As I have already mentioned, it was very cold. It was 16 F but 12 F real feel. Needless to say, I did not want to get out of my sleeping bag unless absolutely necessary and I was not getting out of the tent. Well, nature came a calling in the middle of the night. I tried ignoring it but my bladder was not having it. As I was laying there trying to mentally prepare myself for the cold, I remembered I had packed a Ziploc bag to pack out my toilet paper. And so the thought process went, “I’ve peed in cups before on road trips when my dad refused to stop the car. I could totally pee in a Ziploc bag.” So that’s what I did. I got in a corner of my tent and peed into the bag. I got most of it in there and the little that got on the floor, I mopped up with a handkerchief. That was equally my least and most favorite part of my night.
The rest of the night went by with a few other hiccups but nothing major. The tent kept trying to blow over so I had to sleep with one arm outside my bag to hold it down. I couldn’t just sleep on the side coming up because I was on a hill and would just slide back down. I roused about every hour through the night.
I had left my stove outside, uncleaned, because I was trying to conserve water, and every little sound I heard scared me. I thought for sure there were animals out there because of the food smell. But nothing ate me and my stove was still there in the morning so it was all good.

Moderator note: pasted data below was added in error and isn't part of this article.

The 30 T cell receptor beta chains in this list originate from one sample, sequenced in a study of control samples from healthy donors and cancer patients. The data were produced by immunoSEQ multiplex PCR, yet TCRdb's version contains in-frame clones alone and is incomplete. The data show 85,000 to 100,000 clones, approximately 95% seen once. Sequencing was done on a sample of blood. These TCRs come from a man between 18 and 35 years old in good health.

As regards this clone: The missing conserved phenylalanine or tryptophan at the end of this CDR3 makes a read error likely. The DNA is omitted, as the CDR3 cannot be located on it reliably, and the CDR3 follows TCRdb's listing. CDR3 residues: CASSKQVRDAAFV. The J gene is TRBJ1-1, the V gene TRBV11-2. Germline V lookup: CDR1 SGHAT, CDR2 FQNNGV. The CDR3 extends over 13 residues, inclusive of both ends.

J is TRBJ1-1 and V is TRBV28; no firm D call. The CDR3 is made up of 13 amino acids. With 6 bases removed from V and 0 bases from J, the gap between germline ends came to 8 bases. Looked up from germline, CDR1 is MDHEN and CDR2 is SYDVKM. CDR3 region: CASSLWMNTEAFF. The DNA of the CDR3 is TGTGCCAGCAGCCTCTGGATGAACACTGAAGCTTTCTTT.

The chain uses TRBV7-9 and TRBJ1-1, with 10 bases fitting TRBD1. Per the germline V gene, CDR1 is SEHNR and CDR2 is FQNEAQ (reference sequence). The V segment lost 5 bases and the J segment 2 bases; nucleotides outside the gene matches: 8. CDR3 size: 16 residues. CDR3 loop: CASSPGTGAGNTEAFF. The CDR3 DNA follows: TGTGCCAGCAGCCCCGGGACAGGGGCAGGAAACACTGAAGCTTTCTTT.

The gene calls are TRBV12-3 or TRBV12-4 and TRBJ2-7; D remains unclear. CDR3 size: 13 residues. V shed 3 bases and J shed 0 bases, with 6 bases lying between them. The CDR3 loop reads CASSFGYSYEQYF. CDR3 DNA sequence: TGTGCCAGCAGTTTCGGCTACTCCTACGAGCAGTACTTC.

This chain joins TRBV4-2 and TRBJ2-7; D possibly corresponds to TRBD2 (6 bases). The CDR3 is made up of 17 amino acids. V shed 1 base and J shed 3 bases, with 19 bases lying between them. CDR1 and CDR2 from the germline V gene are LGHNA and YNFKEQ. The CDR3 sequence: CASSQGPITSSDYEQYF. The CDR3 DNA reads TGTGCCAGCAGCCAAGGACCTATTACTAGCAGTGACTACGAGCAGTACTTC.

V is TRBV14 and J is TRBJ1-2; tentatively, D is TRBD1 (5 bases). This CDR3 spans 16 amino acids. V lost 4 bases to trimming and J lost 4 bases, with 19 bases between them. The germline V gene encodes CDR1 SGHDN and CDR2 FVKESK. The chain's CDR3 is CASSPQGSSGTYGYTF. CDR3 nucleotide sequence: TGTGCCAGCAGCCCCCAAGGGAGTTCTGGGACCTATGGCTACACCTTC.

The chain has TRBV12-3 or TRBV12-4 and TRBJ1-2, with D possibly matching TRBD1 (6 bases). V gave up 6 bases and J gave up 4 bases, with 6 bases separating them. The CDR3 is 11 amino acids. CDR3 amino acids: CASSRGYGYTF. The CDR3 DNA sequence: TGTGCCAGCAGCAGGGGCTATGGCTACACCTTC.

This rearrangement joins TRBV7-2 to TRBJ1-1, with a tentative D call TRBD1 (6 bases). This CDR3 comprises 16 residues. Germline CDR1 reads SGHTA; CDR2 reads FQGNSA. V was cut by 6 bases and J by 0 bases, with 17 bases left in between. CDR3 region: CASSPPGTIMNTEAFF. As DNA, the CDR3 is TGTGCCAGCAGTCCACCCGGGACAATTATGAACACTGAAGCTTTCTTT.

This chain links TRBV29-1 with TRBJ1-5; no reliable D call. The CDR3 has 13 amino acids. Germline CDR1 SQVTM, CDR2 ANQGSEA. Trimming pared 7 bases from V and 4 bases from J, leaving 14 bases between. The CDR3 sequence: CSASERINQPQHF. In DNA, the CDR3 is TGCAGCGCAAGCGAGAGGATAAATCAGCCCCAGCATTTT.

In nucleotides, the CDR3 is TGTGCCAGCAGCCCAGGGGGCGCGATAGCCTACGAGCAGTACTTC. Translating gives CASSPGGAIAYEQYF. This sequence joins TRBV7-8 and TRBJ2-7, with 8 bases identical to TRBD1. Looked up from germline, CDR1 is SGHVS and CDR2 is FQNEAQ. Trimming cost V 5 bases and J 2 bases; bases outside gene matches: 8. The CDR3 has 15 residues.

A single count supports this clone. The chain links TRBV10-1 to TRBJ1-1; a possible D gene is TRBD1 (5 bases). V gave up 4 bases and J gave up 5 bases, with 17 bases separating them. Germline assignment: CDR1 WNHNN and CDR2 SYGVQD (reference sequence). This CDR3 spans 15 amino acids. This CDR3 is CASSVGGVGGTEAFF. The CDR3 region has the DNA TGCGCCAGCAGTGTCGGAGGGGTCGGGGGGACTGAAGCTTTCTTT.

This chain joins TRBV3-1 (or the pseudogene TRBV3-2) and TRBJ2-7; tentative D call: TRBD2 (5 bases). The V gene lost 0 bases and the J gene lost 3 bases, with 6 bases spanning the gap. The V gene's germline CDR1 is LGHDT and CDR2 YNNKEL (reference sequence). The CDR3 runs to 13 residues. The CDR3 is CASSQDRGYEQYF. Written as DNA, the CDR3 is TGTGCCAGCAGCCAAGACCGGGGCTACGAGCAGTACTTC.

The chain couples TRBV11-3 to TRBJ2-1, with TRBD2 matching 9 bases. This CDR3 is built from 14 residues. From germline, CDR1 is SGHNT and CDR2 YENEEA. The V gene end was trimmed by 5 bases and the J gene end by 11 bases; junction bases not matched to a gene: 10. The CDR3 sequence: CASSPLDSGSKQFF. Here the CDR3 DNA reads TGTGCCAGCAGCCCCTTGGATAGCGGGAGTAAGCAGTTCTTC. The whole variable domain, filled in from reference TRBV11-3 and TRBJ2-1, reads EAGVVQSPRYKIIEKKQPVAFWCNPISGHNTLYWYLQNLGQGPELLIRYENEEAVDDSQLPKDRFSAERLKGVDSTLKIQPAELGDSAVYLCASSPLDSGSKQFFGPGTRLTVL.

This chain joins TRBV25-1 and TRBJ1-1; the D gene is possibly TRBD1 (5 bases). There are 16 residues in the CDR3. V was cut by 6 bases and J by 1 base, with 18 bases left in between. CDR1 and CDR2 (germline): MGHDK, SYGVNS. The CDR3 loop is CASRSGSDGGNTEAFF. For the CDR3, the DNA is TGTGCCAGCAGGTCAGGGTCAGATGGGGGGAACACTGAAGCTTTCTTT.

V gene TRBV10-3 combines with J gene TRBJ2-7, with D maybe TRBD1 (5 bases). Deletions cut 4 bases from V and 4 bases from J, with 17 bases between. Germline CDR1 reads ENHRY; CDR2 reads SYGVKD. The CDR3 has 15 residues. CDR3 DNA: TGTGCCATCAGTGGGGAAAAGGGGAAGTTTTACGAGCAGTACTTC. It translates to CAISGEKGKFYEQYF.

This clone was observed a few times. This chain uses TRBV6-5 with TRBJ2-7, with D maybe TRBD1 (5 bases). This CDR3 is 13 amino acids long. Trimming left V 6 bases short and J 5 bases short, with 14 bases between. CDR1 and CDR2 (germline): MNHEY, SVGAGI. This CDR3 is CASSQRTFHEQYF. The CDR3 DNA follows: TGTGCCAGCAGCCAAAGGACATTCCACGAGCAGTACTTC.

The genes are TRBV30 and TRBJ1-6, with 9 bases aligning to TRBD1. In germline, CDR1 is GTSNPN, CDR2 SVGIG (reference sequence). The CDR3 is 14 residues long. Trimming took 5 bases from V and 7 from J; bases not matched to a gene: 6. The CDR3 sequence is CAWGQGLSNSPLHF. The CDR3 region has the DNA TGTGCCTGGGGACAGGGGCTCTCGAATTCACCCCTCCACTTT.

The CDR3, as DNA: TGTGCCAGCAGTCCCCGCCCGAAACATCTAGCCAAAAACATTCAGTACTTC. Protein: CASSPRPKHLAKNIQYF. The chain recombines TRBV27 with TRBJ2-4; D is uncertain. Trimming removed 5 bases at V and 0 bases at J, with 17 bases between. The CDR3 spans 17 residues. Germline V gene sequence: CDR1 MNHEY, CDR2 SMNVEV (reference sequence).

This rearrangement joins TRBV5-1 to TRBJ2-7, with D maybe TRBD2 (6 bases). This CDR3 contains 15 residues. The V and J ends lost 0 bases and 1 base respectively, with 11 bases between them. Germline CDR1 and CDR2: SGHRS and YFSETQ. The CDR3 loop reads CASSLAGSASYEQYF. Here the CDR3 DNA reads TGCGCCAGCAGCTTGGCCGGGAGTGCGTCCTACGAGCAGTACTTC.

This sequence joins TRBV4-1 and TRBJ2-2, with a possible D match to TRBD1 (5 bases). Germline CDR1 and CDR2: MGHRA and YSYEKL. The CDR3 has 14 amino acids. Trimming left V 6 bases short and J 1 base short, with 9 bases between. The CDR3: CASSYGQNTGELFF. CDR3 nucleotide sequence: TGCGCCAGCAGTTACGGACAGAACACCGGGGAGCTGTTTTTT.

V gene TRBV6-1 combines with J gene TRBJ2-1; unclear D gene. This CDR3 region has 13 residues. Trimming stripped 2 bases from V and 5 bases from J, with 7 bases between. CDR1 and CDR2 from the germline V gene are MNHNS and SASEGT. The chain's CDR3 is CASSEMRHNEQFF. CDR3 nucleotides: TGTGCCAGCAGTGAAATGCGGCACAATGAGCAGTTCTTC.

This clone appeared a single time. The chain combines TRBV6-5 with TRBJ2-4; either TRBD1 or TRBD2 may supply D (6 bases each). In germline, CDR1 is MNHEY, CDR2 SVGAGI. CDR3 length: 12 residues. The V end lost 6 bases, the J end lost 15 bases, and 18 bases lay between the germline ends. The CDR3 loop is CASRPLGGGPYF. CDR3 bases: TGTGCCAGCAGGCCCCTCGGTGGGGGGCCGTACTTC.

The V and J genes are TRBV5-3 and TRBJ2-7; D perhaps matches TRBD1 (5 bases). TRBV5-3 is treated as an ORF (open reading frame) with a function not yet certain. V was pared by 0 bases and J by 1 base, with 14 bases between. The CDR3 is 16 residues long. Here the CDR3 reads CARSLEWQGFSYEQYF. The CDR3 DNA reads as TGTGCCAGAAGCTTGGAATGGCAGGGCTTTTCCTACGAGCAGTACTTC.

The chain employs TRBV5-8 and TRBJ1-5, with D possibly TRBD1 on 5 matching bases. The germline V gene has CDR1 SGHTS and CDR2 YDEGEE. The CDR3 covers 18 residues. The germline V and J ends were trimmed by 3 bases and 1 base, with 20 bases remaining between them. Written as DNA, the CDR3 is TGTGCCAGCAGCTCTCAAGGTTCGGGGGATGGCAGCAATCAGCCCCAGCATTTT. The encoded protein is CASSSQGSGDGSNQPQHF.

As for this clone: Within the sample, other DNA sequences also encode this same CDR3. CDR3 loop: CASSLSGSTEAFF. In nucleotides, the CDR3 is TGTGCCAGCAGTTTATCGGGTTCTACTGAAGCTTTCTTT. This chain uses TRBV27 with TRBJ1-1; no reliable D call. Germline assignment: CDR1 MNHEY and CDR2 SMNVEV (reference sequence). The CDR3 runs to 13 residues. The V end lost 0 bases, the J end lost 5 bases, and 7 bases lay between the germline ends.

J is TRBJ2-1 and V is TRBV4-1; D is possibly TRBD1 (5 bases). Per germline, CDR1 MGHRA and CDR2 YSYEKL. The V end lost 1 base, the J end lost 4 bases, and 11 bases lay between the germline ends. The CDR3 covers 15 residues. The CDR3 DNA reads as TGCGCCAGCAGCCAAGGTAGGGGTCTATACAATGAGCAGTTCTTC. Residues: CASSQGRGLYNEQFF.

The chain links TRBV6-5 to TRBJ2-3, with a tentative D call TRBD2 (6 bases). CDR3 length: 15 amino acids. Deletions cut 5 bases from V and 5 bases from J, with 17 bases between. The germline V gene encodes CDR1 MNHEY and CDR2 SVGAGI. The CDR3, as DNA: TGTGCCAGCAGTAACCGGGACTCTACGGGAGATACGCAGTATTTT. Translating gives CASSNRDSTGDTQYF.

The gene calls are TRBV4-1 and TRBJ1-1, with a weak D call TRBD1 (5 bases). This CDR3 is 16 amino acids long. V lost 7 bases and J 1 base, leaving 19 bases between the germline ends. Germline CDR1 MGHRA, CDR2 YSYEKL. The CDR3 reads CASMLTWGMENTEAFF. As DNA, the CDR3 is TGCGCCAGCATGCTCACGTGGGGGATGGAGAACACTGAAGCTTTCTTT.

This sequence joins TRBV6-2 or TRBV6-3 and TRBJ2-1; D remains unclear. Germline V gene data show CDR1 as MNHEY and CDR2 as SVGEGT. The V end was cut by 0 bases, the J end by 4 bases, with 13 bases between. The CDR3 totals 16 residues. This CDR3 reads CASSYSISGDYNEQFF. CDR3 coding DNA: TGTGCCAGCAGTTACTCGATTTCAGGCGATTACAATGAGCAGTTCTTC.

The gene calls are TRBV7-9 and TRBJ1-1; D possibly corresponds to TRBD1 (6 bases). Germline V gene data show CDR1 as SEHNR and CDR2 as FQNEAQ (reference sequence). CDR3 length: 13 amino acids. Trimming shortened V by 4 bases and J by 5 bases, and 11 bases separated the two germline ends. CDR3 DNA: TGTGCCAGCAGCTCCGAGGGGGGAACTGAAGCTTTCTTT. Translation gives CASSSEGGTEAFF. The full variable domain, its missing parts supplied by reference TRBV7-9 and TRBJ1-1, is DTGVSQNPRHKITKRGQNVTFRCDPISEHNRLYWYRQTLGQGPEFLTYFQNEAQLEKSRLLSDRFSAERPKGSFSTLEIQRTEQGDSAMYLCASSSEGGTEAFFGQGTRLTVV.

- Pack: The hip straps bruised my hips. On Monday when I went to hike back down, I had to adjust it so more weight was carried on my shoulders than was comfortable.
- Shoes: I have boots and the downhill on Monday had my toes mashing the front of the boot really bad. I had to start doing this weird waddle to alleviate some of the pain.
- Water filter: I have the platypus gravity-filtration system and the filter part froze during the night. I had only two liters of water for my entire up and down hike.
- Fire starter equipment: The weather-proof matches would not light. The spark force fire starter also did not work. Thankfully, my lighter did work.
- All other gear: My sleeping bag, liner and pad, stove, clothing layers, and trekking poles all worked splendidly.
Solutions And Improvements
- Definitely have to start my hikes earlier than 12:30 p.m.
- Need to make camp by 4:30 to 5 p.m.
- Camp on flat surface with soft ground.
- Get a new pack with better cushions on hip belt.
- Look up different ways to tie shoelaces or get new shoes.
- Get Sawyer filter system. Plus, get a backup water filter system (chemical).
- Get a headlamp.
Please, please, please, if you are planning a thru-hike, go on a test overnight hike and test all your equipment. I will be thru-hiking with my boyfriend so a lot of my struggles will be lessened when he’s with me. But I feel so good about knowing that I can set up and take down everything myself. I feel good about being able to mentally cheer myself on and problem solve on the fly. We have way more prep worked out for our hike than I did for this test hike. Even though I ran into quite a bit of difficulties on this hike, I feel even more excited and ready for this adventure. Till next time